Men are forbidden from wearing western clothing. A woman is free to carry a Kalashnikov rifle, as long as it’s not slung over the shoulder in such a way to give definition to her body — which is to be covered in a traditional cloak.
Playing foosball is OK, as long as there is no gambling involved.
And, you cannot leave.
These are only a few of the rules governing all corners of life under ISIS, according to a newly revealed series of religious rulings purportedly issued by a council of clerics wielding wide authority inside the so-called Islamic State.
The rulings, or Fatwas, were published Monday by the scholarly website Jihadica, which monitors and offers analysis on militant groups like ISIS. Author Cole Bunzel, an American terrorism analyst who translated the rulings, says photographs of the documents were first published over Twitter last month by a man purporting to be a member of ISIS.
"One can glean from these fatwas much information about significant problems facing the Islamic State"
The rulings, varied in subject matter and structured in a question-and-answer format, provide insight into the group’s effort to govern the wide territory it holds across Iraq and Syria. The rulings come at a time that the group’s ranks continue to swell with fighters from all over the world. According to the latest estimate from the U.S. intelligence community, ISIS now has 20,000 foreign fighters — with as many as 3,400 Westerners who have traveled to Syria and Iraq to fight for the group. The U.S. government believes ISIS has as many as 31,500 fighters overall.
But as the group expands, so does the challenge for the ISIS leadership, which finds itself forced to answer for its propaganda touting the benefits of life in the so-called caliphate.
“One can glean from these fatwas much information about significant problems facing the Islamic State,” Bunzel concludes.
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At least four rulings deal with questions about leaving the territory controlled by ISIS. One ruling outlaws the sale of passports that would facilitate travel outside ISIS borders; another ruling prohibits widowed wives of fighters from leaving. “If a woman insists on leaving for the Abode of Unbelief with the son of a mujahid [fighter], she should be punished… as a deterrent and preventive measure,” a ruling reads.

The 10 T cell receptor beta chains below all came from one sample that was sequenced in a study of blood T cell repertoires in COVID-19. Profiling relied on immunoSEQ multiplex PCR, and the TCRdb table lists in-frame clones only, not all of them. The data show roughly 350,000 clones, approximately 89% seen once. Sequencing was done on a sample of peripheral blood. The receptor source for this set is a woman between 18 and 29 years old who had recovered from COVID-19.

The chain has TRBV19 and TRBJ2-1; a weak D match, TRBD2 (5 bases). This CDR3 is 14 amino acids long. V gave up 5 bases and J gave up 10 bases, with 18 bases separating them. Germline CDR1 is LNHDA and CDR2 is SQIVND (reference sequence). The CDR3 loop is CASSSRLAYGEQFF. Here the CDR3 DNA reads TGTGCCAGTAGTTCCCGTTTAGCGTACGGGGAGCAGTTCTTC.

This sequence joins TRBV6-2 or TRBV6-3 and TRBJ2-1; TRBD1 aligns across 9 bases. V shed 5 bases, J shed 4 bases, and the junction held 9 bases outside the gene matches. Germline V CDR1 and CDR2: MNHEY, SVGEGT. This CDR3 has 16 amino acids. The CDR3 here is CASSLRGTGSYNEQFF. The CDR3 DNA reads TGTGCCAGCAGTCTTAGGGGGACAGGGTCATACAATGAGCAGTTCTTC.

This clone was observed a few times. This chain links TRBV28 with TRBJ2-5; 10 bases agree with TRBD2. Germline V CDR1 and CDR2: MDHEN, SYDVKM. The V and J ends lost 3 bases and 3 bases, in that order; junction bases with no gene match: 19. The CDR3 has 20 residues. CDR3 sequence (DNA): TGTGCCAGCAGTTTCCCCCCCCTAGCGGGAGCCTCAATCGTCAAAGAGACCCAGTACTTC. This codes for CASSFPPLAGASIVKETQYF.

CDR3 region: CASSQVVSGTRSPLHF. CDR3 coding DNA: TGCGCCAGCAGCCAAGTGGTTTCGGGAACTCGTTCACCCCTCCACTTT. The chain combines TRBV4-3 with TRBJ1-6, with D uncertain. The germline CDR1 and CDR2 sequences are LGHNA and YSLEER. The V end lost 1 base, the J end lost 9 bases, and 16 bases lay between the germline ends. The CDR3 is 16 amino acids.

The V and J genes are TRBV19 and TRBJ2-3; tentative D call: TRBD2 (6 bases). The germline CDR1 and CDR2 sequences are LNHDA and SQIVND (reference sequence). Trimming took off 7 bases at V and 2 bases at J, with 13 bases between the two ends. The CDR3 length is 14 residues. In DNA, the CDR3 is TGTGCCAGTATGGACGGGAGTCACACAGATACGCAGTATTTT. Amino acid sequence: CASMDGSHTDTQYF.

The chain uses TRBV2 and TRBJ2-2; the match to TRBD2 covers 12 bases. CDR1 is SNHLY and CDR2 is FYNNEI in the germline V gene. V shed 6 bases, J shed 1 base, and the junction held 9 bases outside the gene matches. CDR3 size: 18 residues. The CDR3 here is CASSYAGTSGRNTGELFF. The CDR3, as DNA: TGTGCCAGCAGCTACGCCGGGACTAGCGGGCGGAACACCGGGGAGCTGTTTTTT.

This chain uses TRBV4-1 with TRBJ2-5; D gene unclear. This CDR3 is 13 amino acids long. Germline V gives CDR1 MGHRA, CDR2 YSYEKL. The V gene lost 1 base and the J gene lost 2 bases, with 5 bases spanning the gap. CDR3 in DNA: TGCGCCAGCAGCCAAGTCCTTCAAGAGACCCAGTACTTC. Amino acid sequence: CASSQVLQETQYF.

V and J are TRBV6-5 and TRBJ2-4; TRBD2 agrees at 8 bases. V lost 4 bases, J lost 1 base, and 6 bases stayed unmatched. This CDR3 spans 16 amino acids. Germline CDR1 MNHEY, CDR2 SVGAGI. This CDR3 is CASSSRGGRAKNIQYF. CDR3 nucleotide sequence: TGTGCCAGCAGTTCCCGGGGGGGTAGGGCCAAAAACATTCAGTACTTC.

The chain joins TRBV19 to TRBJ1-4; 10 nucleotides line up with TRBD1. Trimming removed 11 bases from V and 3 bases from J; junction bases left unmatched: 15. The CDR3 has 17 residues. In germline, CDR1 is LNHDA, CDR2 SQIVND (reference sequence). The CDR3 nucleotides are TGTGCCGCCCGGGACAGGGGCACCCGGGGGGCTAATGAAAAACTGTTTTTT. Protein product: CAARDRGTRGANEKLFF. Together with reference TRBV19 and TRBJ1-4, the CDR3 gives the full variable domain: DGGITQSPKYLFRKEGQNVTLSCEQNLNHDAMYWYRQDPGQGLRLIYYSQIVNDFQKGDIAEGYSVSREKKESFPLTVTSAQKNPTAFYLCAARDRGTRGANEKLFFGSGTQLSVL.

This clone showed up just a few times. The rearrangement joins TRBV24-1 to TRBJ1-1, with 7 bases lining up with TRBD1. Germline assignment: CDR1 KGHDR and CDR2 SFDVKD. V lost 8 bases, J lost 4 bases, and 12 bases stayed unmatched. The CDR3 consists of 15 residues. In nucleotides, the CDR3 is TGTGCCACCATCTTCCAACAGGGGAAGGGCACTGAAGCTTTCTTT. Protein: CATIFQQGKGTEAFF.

While the rulings are yet another sign of the group’s brutal hold on power, analysts say the documents offer other clues about the mood inside. “It is not a sign of strength that ISIS needs so many rulings against leaving its territories. Fatwas are often responses to questions or issues that arise,” says author and terrorism analyst J.M. Berger. “So these fatwas suggest there is some appetite to leave on the part of those who have emigrated to ISIS lands.”
Whatever the risk, a still-very-small portion of fighters is fleeing.
Last month, NBC News spoke in southern Turkey with a 16-year-old Syrian boy who had joined ISIS and then fled. The boy spoke on the condition that NBC News not show his face. The boy says he fears for his life, and that of his mother, who remains inside eastern Syria.
The rulings also offer a window into the leadership’s effort to establish elements of a functioning state.
Two of the rulings, for instance, deal with laws regarding taxes. Bunzel, the terrorism analyst who translated the documents, says the rulings show “an interest in creating an Islamic state that rules in accordance with their view of true Islamic law. Some of it,” he adds, “is very mundane.”
Other rulings demonstrate a pervasive reach into the most humdrum areas of life, including recreational time. One ruling permits playing foosball, and other permits playing billiards, each on the condition that the games “be free of all forms of betting and gambling, including forcing the loser to pay the cost of the game.”
"They've got a lot of young people in their ranks and they can’t really outlaw those kind of activities ... Otherwise, they’re going to have a lot of bored young men with guns."
Much like the stern father forced to acquiesce to rambunctious children, ISIS, according to analysts, is forced to keep the tens of thousands of its recruits content — and busy.
"They’ve got a lot of young people in their ranks and they can’t really outlaw those kind of activities,” says Will McCants, who is a Brookings scholar and the founder and editor of the Jihadica website. “Otherwise, they’re going to have a lot of bored young men with guns.”
But, it is women who are burdened with the most severe rules inside ISIS’s borders.
According to the rulings:
Women seeking medical care are told to seek treatment from female doctors. It is forbidden, according to one ruling, for a woman to be alone with a male doctor.
It is forbidden for a female nurse to work in an office with a male doctor without the company of other women.
A woman must be covered. Proper covering, the ruling states, must conceal a woman’s “entire body and hands,” and must be “loose-fitting.” The ruling goes on to say that women must not “mix with men,” shake their hands, or ride in crowded cars with men.
A woman may carry a Kalashnikov rifle, but may not carry weapons (such as a bandolier-style belt) that will reveal a woman’s figure.
Above all, experts say, the rulings are yet another sign of the interest ISIS takes in justifying terror and brutal violence through a severe interpretation of religious texts and history. In one ominous ruling, a fatwa states that burning a prisoner alive is permissible.
That ruling, according to the Jihadica website, is dated January 20th. A grisly video of the immolation of captured Jordanian fighter pilot First Lieutenant Muath al-Kasasbeh was released two weeks later.